There is an old saying that "People who live in glass houses shouldn't throw stones." So too, ideologues who learn political philosophy at the feet of the "professors" of Fox News, would do well to curb their enthusiasm for pointing fingers at those who, like themselves, can't explain why in fact, there is a difference between Democrats and Socialists.
Let's get one thing straight at the outset: Socialism – like Christianity, Judaism, Islam or virtually any body of tenets and beliefs – is neither monolithic nor unitary; it is fractionated. Just as there are various "branches" or "approaches" to the three major Western religions, there are also many, many "branches" or "approaches" to Socialism. Or, as one Henry Griffin noted in a letter to the New York Times published on March 6, 1906,
"There are said to be as many kinds of socialism as there are brands of pickles."
Without wishing to turn this piece into a "Poli-Sci 101" lecture, let's spend a few sentences getting down and serious.
The Oxford English Dictionary defines socialism (lower-case "s") as "A theory or policy of social organisation which aims at or advocates the ownership and control of the means of production, capital, land, property, etc., by the community as a whole, and their administration or distribution in the interests of all people." In the main, orthodox socialists hold that capitalism tends to concentrate both power and wealth among a small segment of society; that this "small segment" controls capital and tends to derive its wealth through exploitation, which in turn creates gross inequality in society. If this sounds like what Senator Sanders, Secretary Clinton and others are speaking about when they refer to "Income Inequality," you're on the right track. Of course one doesn't have to be a socialist to see how much wealth is in the hands of the top one-tenth-of-one-percent of the population.
This is, broadly speaking, socialism in theory. In practice, the individual might subscribe to:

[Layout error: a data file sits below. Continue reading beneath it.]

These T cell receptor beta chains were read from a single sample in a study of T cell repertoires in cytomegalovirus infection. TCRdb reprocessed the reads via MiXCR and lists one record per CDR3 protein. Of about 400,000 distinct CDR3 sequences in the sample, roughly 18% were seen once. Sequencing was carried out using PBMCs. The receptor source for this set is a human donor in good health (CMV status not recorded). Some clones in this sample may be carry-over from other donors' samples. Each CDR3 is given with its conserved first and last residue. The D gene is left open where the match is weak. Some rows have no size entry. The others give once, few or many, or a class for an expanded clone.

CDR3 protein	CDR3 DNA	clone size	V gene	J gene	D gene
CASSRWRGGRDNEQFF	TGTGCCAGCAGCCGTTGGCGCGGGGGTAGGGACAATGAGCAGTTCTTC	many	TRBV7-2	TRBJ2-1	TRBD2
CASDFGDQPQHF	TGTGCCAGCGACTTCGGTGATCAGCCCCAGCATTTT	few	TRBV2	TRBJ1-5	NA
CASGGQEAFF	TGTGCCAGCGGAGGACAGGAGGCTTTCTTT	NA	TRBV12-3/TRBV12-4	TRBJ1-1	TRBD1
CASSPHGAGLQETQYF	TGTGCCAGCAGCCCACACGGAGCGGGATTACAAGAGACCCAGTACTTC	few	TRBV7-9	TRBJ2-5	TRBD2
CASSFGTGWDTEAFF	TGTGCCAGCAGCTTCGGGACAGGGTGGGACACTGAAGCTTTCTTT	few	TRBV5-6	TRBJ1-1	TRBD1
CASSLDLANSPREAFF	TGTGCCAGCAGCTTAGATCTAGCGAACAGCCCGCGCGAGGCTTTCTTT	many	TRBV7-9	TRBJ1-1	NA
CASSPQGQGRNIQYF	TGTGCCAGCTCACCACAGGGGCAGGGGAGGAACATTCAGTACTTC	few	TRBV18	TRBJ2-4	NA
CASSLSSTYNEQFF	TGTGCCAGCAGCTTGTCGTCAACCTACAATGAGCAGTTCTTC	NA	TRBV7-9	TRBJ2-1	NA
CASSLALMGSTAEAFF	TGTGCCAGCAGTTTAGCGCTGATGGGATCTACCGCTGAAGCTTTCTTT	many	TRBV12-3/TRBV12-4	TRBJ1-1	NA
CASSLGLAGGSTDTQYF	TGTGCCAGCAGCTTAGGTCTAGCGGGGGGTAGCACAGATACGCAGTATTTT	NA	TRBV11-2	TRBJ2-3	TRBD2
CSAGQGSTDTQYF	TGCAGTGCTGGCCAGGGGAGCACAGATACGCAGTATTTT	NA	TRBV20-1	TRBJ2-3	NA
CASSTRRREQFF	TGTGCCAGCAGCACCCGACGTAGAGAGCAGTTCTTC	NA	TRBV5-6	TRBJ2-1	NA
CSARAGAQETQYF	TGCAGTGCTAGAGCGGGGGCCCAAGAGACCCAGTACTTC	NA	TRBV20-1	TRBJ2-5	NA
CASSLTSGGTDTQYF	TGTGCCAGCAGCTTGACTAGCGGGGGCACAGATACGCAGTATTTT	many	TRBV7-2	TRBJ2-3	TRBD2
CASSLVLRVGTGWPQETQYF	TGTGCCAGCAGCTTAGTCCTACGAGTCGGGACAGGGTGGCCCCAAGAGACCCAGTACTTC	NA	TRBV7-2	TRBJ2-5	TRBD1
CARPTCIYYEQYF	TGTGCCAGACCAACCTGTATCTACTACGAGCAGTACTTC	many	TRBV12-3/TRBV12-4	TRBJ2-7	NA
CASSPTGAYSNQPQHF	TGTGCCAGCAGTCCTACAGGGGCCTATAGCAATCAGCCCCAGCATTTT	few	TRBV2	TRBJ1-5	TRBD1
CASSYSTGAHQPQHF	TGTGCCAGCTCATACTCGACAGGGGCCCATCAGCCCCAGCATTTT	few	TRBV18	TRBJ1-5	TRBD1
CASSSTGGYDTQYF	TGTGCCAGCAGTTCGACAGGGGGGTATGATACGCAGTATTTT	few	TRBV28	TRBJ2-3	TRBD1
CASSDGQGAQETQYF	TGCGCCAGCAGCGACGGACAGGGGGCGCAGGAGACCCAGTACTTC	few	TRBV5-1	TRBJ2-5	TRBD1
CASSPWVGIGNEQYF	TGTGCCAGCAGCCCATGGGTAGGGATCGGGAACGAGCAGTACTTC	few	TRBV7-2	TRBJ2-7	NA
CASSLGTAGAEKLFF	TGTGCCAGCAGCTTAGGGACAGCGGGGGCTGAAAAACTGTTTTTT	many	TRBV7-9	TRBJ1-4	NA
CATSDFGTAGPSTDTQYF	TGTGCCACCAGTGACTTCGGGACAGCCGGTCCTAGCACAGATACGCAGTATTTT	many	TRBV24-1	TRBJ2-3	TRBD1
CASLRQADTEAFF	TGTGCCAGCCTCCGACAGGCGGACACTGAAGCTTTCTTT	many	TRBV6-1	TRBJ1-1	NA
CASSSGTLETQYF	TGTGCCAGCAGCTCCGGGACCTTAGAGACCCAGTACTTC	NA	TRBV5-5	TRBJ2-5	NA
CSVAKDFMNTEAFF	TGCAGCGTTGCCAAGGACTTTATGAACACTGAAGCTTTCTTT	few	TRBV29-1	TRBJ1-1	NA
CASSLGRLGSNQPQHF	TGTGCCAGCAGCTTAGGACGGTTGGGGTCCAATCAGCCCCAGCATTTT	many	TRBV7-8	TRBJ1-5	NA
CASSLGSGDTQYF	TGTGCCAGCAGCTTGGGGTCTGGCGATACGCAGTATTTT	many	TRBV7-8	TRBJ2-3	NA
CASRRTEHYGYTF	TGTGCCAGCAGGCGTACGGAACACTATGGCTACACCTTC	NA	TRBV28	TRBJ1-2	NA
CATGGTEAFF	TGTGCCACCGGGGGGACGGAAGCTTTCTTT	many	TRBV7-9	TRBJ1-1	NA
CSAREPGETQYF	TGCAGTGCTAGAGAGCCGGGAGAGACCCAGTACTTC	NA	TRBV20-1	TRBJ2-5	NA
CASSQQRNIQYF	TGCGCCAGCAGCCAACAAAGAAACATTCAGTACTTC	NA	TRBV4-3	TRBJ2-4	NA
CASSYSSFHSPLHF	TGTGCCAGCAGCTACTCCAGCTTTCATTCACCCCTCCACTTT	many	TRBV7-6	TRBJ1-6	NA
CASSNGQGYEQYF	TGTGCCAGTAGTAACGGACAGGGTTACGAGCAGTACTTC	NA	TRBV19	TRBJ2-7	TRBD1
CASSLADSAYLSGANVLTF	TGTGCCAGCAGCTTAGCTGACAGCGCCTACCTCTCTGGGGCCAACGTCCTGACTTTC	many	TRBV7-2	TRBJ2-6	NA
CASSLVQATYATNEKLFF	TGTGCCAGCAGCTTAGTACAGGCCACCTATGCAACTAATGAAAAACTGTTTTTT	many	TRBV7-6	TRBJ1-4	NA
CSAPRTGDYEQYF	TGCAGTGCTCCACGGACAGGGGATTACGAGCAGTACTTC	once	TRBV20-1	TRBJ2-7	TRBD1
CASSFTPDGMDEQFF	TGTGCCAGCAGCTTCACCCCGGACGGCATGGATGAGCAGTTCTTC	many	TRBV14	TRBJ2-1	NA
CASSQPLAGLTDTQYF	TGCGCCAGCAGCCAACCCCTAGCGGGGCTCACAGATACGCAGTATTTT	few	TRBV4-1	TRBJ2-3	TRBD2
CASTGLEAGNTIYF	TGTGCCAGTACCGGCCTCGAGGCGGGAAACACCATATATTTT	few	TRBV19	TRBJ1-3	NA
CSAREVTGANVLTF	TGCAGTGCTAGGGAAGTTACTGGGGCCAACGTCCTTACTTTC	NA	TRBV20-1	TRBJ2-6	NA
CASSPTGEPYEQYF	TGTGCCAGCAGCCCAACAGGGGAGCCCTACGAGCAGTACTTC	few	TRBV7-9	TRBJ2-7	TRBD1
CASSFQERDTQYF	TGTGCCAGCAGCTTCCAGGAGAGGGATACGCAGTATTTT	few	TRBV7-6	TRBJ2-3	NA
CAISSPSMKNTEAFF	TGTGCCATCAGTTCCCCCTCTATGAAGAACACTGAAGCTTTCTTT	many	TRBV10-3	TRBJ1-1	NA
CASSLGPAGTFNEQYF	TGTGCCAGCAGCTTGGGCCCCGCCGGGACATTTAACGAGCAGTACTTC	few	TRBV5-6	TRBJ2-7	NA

Democratic Socialism, which seeks to further socialist ideals within the context of a democratic, capitalist society. Sweden, Finland and Norway are prime examples of a Democratic Socialist country. (This is the brand Senator Sanders has long ascribed to.)
Christian Socialism, which seeks to blend socialist ideology with the doctrine of the social gospel. Helen Keller, Dr. Martin Luther King, Jr., Caesar Chavez and Paul Tillich all considered themselves "Christian Socialists."
Labor Zionism, which is a grafting of socialist ideology onto Zionist activism. David Ben Gurion, Golda Meier and Albert Einstein are prime examples of this socialist branch.
Ethnic and Regional Socialism: one can find differences in socialism as "practiced" in Africa, amongst Muslims, or, say, Irish Republicans.
(N.B.: The above is by no means meant to be either exhaustive or complete.)
Now, every Communist is a Socialist. However, only a small percentage of Socialists are Communists. Broadly speaking, Communists—some of whom advocate violence, many of whom do not – seek a classless, stateless, oppression-free society where decisions on what to produce and what policies to pursue are made democratically, with virtually every member of society having equal participation. This is "pure" Communism. It has never existed in practice, although there are those who would argue that an Israeli kibbutz comes close.
As with Socialism, there are many different approaches to Communism. Although most Socialists and all Communists consider themselves Marxists, there are different subsets:
Leninism: Named for Vladimir Ilyich Lenin, father of the Russian Revolution, this approach stresses the need for a highly disciplined party structure. In practice, this led to great brutality.